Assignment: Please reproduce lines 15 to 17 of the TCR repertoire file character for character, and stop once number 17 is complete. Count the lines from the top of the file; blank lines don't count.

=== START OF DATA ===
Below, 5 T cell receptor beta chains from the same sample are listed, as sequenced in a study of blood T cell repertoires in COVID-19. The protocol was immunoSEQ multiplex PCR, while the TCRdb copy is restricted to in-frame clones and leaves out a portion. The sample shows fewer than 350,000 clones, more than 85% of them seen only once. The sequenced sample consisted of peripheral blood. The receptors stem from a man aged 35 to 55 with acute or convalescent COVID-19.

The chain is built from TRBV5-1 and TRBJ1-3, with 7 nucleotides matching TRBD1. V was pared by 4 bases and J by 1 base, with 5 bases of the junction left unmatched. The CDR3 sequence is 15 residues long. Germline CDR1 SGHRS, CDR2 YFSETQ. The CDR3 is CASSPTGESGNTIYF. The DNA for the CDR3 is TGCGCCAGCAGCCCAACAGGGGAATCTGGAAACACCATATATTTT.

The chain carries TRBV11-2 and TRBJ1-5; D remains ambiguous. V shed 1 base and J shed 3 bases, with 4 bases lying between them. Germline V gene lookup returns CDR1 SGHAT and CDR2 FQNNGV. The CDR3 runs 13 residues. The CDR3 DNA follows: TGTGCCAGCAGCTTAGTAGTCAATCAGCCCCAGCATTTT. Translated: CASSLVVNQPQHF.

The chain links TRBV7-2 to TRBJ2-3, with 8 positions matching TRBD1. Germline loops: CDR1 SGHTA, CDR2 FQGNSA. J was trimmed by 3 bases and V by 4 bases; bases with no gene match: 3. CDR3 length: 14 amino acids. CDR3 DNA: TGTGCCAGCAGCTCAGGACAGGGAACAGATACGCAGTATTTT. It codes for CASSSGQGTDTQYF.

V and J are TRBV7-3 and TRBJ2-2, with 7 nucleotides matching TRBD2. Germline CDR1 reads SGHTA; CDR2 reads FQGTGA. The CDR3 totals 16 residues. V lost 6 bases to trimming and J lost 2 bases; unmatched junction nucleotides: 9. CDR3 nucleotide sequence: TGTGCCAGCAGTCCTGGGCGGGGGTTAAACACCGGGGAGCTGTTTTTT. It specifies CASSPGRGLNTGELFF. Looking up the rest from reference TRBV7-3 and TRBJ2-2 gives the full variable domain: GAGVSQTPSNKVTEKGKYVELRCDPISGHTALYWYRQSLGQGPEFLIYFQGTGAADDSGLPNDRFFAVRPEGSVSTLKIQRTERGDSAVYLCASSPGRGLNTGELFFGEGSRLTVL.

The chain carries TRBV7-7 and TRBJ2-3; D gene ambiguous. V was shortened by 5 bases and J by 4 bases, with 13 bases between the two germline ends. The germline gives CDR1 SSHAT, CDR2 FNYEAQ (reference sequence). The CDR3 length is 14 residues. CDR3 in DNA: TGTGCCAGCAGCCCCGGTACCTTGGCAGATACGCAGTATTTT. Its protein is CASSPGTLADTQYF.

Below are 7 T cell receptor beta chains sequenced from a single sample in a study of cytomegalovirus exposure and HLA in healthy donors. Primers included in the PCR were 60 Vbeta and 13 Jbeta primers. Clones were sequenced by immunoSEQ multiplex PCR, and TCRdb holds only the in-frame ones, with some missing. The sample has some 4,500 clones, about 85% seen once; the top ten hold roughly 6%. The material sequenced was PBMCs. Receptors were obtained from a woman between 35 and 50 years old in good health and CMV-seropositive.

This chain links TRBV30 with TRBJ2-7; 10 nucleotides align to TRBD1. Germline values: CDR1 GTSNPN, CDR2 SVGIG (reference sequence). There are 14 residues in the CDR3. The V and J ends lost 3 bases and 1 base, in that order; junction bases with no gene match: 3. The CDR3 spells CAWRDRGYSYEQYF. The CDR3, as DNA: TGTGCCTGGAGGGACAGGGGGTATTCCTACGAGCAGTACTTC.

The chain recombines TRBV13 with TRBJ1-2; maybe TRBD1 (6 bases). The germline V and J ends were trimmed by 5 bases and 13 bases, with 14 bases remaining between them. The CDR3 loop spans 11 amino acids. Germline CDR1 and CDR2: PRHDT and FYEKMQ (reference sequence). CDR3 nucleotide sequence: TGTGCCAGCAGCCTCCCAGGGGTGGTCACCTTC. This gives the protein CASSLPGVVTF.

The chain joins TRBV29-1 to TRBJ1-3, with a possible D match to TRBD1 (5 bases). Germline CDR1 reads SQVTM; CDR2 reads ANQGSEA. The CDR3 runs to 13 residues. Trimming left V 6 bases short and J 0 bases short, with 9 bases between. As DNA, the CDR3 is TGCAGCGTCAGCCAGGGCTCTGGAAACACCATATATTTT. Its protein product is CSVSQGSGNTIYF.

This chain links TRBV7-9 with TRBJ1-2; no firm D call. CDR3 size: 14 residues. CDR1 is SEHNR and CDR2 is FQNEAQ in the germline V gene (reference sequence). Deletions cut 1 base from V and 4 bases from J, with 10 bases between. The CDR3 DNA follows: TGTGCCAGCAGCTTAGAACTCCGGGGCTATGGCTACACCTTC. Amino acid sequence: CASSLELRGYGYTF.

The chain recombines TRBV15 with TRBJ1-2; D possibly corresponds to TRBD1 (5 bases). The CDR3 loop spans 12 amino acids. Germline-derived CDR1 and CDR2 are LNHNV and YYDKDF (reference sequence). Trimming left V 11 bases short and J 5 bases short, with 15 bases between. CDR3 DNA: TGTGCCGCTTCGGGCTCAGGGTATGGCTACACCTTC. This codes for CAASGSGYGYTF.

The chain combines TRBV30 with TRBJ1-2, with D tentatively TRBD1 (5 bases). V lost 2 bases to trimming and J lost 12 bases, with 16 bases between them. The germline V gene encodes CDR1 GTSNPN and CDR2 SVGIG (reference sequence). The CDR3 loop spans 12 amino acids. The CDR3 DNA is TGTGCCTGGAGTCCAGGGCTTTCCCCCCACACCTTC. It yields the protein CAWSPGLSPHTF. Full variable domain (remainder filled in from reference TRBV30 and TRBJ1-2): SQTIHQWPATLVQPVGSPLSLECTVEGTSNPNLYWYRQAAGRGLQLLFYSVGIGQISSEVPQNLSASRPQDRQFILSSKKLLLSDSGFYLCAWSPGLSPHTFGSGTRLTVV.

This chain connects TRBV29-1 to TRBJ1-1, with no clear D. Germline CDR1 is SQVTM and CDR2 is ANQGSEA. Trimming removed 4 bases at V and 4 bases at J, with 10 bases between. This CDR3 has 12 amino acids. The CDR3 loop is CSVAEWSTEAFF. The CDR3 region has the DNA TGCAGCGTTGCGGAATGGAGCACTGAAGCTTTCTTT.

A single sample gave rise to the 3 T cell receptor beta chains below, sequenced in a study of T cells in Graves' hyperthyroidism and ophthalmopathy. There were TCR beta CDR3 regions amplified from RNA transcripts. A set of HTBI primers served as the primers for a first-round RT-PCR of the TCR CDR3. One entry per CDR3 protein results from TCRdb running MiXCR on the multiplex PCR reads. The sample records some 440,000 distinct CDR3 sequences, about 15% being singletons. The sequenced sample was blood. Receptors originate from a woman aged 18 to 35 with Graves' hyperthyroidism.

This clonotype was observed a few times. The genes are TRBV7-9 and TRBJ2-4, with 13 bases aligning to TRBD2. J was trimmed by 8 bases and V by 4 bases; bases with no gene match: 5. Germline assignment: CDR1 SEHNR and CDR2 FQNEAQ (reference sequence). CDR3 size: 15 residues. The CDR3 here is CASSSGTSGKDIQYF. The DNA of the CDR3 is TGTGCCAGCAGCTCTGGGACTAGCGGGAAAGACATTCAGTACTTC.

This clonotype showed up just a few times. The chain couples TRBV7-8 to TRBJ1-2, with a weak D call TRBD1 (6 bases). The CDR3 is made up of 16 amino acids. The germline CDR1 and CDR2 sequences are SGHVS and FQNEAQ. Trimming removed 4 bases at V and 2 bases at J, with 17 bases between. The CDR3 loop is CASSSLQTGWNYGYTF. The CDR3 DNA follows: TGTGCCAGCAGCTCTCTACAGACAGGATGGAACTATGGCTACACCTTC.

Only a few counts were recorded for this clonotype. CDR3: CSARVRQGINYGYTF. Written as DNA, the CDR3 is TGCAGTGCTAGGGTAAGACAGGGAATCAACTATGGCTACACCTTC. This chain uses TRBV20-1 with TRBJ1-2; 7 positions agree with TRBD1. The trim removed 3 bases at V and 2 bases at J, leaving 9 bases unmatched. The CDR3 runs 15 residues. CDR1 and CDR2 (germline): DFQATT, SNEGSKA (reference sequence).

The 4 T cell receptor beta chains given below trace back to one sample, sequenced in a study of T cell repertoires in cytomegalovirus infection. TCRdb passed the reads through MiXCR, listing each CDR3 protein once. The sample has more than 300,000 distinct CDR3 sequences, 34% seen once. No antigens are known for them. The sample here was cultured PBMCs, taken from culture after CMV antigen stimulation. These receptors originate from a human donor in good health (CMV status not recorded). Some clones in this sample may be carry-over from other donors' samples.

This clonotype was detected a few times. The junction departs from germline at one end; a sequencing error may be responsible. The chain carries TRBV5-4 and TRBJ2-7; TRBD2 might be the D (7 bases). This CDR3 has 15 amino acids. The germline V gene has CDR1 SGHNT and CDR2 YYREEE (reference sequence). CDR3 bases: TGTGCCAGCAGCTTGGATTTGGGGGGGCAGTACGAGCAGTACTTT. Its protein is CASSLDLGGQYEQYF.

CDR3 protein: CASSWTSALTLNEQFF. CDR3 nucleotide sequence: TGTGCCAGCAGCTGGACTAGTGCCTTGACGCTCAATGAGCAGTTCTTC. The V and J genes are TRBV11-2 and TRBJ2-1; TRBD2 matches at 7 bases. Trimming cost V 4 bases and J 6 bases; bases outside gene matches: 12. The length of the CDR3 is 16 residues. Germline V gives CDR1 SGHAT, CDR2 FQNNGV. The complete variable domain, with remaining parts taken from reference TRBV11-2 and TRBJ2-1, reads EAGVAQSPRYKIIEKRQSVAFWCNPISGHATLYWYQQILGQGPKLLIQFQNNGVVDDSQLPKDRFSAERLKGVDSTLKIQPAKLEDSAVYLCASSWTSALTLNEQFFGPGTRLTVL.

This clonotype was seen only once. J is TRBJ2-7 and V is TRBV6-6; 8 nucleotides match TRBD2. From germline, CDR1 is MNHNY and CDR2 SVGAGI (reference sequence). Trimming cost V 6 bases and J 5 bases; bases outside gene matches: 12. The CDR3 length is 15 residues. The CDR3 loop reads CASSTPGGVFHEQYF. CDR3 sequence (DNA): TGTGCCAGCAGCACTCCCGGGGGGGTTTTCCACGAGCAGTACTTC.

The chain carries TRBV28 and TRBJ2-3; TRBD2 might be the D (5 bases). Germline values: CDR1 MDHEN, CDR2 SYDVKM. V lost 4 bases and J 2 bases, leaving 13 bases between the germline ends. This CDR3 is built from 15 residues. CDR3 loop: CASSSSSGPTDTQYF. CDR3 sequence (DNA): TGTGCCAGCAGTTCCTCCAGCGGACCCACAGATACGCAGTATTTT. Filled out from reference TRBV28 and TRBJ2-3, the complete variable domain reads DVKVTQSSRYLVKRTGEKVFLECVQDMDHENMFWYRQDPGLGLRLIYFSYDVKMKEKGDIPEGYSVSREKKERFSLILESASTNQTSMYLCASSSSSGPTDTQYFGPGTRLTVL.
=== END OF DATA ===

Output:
A single sample gave rise to the 3 T cell receptor beta chains below, sequenced in a study of T cells in Graves' hyperthyroidism and ophthalmopathy. There were TCR beta CDR3 regions amplified from RNA transcripts. A set of HTBI primers served as the primers for a first-round RT-PCR of the TCR CDR3. One entry per CDR3 protein results from TCRdb running MiXCR on the multiplex PCR reads. The sample records some 440,000 distinct CDR3 sequences, about 15% being singletons. The sequenced sample was blood. Receptors originate from a woman aged 18 to 35 with Graves' hyperthyroidism.

This clonotype was observed a few times. The genes are TRBV7-9 and TRBJ2-4, with 13 bases aligning to TRBD2. J was trimmed by 8 bases and V by 4 bases; bases with no gene match: 5. Germline assignment: CDR1 SEHNR and CDR2 FQNEAQ (reference sequence). CDR3 size: 15 residues. The CDR3 here is CASSSGTSGKDIQYF. The DNA of the CDR3 is TGTGCCAGCAGCTCTGGGACTAGCGGGAAAGACATTCAGTACTTC.

This clonotype showed up just a few times. The chain couples TRBV7-8 to TRBJ1-2, with a weak D call TRBD1 (6 bases). The CDR3 is made up of 16 amino acids. The germline CDR1 and CDR2 sequences are SGHVS and FQNEAQ. Trimming removed 4 bases at V and 2 bases at J, with 17 bases between. The CDR3 loop is CASSSLQTGWNYGYTF. The CDR3 DNA follows: TGTGCCAGCAGCTCTCTACAGACAGGATGGAACTATGGCTACACCTTC.